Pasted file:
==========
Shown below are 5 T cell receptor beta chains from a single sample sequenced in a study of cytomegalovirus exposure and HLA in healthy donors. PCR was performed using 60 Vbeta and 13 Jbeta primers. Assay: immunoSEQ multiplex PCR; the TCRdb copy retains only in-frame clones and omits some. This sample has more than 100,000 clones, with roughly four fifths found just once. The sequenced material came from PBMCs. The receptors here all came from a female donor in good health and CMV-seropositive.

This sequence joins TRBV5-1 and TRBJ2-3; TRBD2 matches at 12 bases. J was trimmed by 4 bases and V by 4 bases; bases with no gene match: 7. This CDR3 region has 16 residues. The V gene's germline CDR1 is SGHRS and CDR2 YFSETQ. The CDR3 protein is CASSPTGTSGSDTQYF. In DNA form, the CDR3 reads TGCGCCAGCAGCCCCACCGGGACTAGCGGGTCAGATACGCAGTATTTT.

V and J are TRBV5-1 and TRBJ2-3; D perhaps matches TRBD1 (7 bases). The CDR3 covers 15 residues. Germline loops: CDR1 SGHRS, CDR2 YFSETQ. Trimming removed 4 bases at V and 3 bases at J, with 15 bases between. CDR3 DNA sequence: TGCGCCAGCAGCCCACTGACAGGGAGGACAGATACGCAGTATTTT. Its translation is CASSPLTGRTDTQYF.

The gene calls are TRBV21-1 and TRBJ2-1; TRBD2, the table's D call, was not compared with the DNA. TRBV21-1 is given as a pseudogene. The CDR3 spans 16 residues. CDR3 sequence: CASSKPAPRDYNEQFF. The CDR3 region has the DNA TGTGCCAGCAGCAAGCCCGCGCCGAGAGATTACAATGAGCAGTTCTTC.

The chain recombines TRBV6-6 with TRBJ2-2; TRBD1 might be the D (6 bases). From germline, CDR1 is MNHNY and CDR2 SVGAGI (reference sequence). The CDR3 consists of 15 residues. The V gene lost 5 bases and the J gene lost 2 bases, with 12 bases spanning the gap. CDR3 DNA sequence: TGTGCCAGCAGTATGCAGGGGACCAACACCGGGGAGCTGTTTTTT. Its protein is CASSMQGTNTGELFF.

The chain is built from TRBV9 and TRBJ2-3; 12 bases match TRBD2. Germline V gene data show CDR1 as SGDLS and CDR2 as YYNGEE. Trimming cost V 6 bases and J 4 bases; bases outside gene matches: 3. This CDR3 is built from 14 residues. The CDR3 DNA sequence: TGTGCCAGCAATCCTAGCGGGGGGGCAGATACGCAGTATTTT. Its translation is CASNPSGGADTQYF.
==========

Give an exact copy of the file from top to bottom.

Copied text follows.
Shown below are 5 T cell receptor beta chains from a single sample sequenced in a study of cytomegalovirus exposure and HLA in healthy donors. PCR was performed using 60 Vbeta and 13 Jbeta primers. Assay: immunoSEQ multiplex PCR; the TCRdb copy retains only in-frame clones and omits some. This sample has more than 100,000 clones, with roughly four fifths found just once. The sequenced material came from PBMCs. The receptors here all came from a female donor in good health and CMV-seropositive.

This sequence joins TRBV5-1 and TRBJ2-3; TRBD2 matches at 12 bases. J was trimmed by 4 bases and V by 4 bases; bases with no gene match: 7. This CDR3 region has 16 residues. The V gene's germline CDR1 is SGHRS and CDR2 YFSETQ. The CDR3 protein is CASSPTGTSGSDTQYF. In DNA form, the CDR3 reads TGCGCCAGCAGCCCCACCGGGACTAGCGGGTCAGATACGCAGTATTTT.

V and J are TRBV5-1 and TRBJ2-3; D perhaps matches TRBD1 (7 bases). The CDR3 covers 15 residues. Germline loops: CDR1 SGHRS, CDR2 YFSETQ. Trimming removed 4 bases at V and 3 bases at J, with 15 bases between. CDR3 DNA sequence: TGCGCCAGCAGCCCACTGACAGGGAGGACAGATACGCAGTATTTT. Its translation is CASSPLTGRTDTQYF.

The gene calls are TRBV21-1 and TRBJ2-1; TRBD2, the table's D call, was not compared with the DNA. TRBV21-1 is given as a pseudogene. The CDR3 spans 16 residues. CDR3 sequence: CASSKPAPRDYNEQFF. The CDR3 region has the DNA TGTGCCAGCAGCAAGCCCGCGCCGAGAGATTACAATGAGCAGTTCTTC.

The chain recombines TRBV6-6 with TRBJ2-2; TRBD1 might be the D (6 bases). From germline, CDR1 is MNHNY and CDR2 SVGAGI (reference sequence). The CDR3 consists of 15 residues. The V gene lost 5 bases and the J gene lost 2 bases, with 12 bases spanning the gap. CDR3 DNA sequence: TGTGCCAGCAGTATGCAGGGGACCAACACCGGGGAGCTGTTTTTT. Its protein is CASSMQGTNTGELFF.

The chain is built from TRBV9 and TRBJ2-3; 12 bases match TRBD2. Germline V gene data show CDR1 as SGDLS and CDR2 as YYNGEE. Trimming cost V 6 bases and J 4 bases; bases outside gene matches: 3. This CDR3 is built from 14 residues. The CDR3 DNA sequence: TGTGCCAGCAATCCTAGCGGGGGGGCAGATACGCAGTATTTT. Its translation is CASNPSGGADTQYF.